Friday marks Mike Trout's 24th birthday, and while it’s a tall order to expect the Angels' slugger to stop by for a slice of cake, it’s nonetheless a good time to stop and appreciate his outstanding season and provide some perspective on his remarkable career to date. Simply put, he continues to maintain a pace that puts him in the pantheon of all-time greats.
Even with a 1-for-20 start to August, the Millville Meteor is amid another great season, thanks in part to the fact that he's coming off the hottest calendar month of his career. He hit a sizzling .367/.462/.861 in July, setting career highs in OPS (1.343) and homers (12). Thanks to that surge (and in spite of the subsequent swoon), he's hitting .303/.394/.631 this year, with his slugging percentage, 183 OPS+, 32 homers and 6.7 Wins Above Replacement all league bests. As Cliff Corcoran wrote in this week's Awards Watch, Trout's torrid July has restored his position as the front-runner for a second straight AL MVP award. If not for the voters' attachment to Miguel Cabrera's Triple Crown stats in 2012 and '13, Trout might be on his way to a fourth straight award.
As it is, if Trout brings home this year’s MVP award, he’ll supplant Hal Newhouser as the youngest two-time winner. Newhouser, the ace of the Tigers circa World War II, was 24 years, four months and 10 days old on the final day of the 1945 regular season, his second of back-to-back MVP-winning years. Trout will be 24 years, one month and 27 days old at the end of this season.
Via ESPN, Trout is tied for fourth in home runs before his 24th birthday:
hr before 24
Ken Griffey Jr.
Thanks to his early start, Trout has quite a jump on most of the players in the upper reaches of the all-time home run list, trailing only Griffey and tied with Robinson through age 23:
hr before 24
Ken Griffey Jr.
Thanks to his propensity for drawing walks, Trout's total of 689 hits before his 24th birthday isn't quite as impressive in overall standing—he's 270 behind the leader at that stage, Ty Cobb—but he's ahead of the pace of eight of the top 10 hit collectors of all time, including the Hit King, Pete Rose:
hits before 24
As noted before, Trout currently leads the AL in WAR, something he's already done three straight times. If he were to hold onto that lead, he would join some elite company. Via Baseball-Reference:
In parts of five seasons, Trout has compiled 35.2 WAR for his career. That's already higher than the seven-year peak scores of four Hall of Fame centerfielders: Hugh Duffy (30.8), Edd Roush (31.5), Max Carey (32.9) and Earle Combs (34.3). With one-third of a season left to play, he's a cinch to pass Hack Wilson (35.8) soon, and could even catch Earl Averill (37.3) and Kirby Puckett (37.5) before the season is out as well. Once he catches Averill, it will mean that his JAWS (the average of his career and seven-year peak WAR, for Hall of Fame comparative purposes) will already be superior to that of the two lowest-ranked enshrined centerfielders, Duffy (43.0/30.8/36.9) and Wilson (38.8/35.8/37.3). That in itself isn't a good argument to enshrine Trout, but by the time he reaches the 10-year minimum—which he'll do with his 2020 season debut, since one game is enough to count as a season by Hall requirements—they may have already started engraving his plaque in Cooperstown.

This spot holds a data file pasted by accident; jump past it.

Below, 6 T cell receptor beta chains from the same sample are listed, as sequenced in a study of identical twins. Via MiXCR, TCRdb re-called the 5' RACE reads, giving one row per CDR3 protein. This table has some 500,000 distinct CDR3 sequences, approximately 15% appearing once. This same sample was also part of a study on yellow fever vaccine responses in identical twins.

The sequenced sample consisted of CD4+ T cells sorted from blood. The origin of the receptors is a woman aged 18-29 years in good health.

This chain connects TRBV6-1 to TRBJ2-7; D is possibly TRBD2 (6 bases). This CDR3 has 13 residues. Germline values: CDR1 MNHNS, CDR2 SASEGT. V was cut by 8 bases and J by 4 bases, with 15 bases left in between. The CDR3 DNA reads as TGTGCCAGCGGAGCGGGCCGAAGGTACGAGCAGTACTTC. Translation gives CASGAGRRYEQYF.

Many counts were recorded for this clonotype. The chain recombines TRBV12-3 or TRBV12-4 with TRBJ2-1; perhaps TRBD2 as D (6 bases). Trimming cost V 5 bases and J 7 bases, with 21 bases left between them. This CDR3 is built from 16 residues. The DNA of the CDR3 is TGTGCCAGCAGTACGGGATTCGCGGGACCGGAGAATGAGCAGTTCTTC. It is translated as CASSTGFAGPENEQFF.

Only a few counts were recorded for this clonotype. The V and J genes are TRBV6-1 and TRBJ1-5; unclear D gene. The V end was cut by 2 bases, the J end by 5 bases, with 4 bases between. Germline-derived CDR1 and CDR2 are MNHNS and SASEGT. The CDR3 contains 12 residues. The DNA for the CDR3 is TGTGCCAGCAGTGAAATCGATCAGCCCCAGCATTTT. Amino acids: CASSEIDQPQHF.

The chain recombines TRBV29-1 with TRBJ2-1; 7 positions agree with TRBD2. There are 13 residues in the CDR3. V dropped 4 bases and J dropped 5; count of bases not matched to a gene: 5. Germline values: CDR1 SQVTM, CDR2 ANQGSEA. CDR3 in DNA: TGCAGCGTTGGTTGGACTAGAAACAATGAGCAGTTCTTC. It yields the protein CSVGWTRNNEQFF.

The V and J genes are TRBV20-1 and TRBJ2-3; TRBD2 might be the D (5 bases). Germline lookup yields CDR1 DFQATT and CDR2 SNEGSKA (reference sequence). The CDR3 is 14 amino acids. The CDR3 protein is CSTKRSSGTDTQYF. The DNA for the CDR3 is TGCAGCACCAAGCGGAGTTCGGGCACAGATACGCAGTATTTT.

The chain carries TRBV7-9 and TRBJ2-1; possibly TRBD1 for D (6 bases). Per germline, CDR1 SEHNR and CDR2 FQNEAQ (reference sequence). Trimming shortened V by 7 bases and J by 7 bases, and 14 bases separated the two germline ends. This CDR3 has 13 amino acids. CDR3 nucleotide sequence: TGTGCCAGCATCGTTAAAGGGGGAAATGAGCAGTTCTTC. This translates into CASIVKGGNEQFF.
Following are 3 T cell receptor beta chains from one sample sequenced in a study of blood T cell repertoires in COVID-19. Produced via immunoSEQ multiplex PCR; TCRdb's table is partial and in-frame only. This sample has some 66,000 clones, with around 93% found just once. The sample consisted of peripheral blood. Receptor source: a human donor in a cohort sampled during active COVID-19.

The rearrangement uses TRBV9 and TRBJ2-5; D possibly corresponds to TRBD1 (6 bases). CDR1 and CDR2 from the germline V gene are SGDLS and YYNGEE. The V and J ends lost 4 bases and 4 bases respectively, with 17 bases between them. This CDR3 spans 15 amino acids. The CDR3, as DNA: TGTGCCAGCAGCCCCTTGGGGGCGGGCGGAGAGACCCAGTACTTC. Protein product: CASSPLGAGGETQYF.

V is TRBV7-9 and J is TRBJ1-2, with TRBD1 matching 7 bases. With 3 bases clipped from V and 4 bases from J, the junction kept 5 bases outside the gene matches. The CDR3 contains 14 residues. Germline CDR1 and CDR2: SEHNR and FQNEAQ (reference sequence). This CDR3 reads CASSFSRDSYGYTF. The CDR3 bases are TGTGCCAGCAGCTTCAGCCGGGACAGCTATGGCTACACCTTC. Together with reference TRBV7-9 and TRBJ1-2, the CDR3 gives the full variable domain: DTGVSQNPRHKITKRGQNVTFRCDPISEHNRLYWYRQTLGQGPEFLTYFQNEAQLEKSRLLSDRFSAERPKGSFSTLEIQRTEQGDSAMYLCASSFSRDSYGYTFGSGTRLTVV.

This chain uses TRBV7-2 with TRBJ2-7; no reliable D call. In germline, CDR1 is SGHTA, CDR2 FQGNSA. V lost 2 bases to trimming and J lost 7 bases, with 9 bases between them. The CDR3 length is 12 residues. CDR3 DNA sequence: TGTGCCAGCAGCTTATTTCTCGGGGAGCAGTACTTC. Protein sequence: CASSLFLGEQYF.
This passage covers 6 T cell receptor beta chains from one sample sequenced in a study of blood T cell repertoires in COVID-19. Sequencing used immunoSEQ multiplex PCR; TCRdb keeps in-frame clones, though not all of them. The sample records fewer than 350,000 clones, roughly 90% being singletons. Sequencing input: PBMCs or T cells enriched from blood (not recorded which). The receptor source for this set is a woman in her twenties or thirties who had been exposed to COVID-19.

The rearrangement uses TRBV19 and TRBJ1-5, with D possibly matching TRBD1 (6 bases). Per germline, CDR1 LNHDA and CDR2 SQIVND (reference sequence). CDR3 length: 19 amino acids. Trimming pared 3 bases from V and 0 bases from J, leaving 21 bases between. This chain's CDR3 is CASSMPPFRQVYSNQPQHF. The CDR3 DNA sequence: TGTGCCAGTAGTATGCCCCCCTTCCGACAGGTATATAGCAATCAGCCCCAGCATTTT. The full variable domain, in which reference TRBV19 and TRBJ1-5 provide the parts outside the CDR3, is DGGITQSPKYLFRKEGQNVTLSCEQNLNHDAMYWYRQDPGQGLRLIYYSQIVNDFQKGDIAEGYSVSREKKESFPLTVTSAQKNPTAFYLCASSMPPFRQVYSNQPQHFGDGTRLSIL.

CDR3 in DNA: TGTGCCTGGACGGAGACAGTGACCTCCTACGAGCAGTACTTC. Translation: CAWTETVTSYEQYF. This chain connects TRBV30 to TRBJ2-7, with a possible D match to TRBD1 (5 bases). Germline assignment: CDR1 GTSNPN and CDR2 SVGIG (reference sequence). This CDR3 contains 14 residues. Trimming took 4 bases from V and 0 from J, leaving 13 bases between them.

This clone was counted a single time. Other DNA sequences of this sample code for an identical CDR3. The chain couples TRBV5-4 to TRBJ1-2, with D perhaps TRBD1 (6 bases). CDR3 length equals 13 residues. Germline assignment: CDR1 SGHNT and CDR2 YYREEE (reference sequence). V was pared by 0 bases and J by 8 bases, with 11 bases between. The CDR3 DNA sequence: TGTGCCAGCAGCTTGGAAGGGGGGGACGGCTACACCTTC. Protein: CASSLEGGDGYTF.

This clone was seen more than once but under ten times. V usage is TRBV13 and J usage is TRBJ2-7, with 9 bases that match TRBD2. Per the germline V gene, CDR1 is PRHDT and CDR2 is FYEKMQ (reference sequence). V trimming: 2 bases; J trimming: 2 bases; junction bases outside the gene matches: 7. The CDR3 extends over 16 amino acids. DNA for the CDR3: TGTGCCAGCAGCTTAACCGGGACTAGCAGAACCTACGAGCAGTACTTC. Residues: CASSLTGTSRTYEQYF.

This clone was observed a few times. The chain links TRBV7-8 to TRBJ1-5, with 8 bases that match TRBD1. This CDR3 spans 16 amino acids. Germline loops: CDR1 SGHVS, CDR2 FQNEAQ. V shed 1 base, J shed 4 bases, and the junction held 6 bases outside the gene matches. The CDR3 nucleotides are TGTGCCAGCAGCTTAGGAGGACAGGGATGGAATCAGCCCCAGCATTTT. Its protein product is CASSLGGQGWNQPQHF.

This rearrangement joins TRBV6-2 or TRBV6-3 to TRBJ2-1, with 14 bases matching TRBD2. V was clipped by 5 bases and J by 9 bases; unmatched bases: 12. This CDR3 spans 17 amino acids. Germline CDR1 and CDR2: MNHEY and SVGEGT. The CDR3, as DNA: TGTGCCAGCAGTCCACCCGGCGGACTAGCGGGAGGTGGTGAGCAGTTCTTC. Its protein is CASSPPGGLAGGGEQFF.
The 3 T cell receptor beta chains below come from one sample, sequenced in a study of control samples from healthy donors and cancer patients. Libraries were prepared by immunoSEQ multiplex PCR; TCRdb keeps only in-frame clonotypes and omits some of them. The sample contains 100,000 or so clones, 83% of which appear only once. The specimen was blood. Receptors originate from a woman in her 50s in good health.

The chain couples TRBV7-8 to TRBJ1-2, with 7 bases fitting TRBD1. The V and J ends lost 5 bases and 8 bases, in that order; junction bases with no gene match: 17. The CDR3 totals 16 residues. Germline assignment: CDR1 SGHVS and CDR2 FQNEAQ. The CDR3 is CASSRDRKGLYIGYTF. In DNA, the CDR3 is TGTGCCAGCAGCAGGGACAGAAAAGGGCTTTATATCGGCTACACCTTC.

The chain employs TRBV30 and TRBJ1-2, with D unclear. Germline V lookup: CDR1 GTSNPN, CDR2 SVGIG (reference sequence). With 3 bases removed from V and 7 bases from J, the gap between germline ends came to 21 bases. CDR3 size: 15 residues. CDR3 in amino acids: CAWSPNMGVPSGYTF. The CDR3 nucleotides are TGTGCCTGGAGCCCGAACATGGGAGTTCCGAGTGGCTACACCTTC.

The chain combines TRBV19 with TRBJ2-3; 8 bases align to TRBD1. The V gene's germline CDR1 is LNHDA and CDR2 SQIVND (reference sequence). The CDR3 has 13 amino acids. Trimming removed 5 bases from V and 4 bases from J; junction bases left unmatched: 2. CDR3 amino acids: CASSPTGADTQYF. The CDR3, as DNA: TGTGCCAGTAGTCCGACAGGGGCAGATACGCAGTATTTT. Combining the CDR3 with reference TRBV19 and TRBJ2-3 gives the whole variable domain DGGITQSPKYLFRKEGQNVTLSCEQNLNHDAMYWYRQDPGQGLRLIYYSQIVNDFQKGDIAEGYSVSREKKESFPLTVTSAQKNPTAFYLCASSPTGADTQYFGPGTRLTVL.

In terms of age-based comparisons, since the B-Ref Play Index doesn't allow us to calculate WAR through a given date, we're left with the conventional "through age X season" using the player's age through June 30 of that year. Trout, who is playing 2015 as his age-23 season, is very close to taking over the lead:
war through 23
Ken Griffey Jr.
By now, Trout already owns or shares a few of these marks, but even assuming he claims another one, he's going to have to work hard to keep up with the Georgia Peach over the next decade:
Mike Trout/Mel Ott
At his current pace, Trout will add another 3.4 WAR to finish the season at 10.1. That’s not enough for a career high (his 10.8 from 2012 is), but that would still be good enough to be the 19th double-digit season of the post-1960 Expansion Era, and place him in the company of Bonds, Mays, Yastrzemski and Cal Ripken as the only players with multiple seasons of at least 10 WAR in that span. Bonds had three such seasons and Mays six overall (four after '60); Mantle had three, but just one after '60.
Back to the table above: Getting to 10.1 WAR for the year would run Trout’s career total to 38.6. With that, he'd still need an 8.1 WAR season in 2016 to stay even with Cobb through age 24, 17.2 in '16 and '17 combined, and so on. To catch up with Hornsby, he would need to maintain this year's pace and then average 8.1 WAR per year over the next decade. No sweat, right?
I’m not going to bet against it.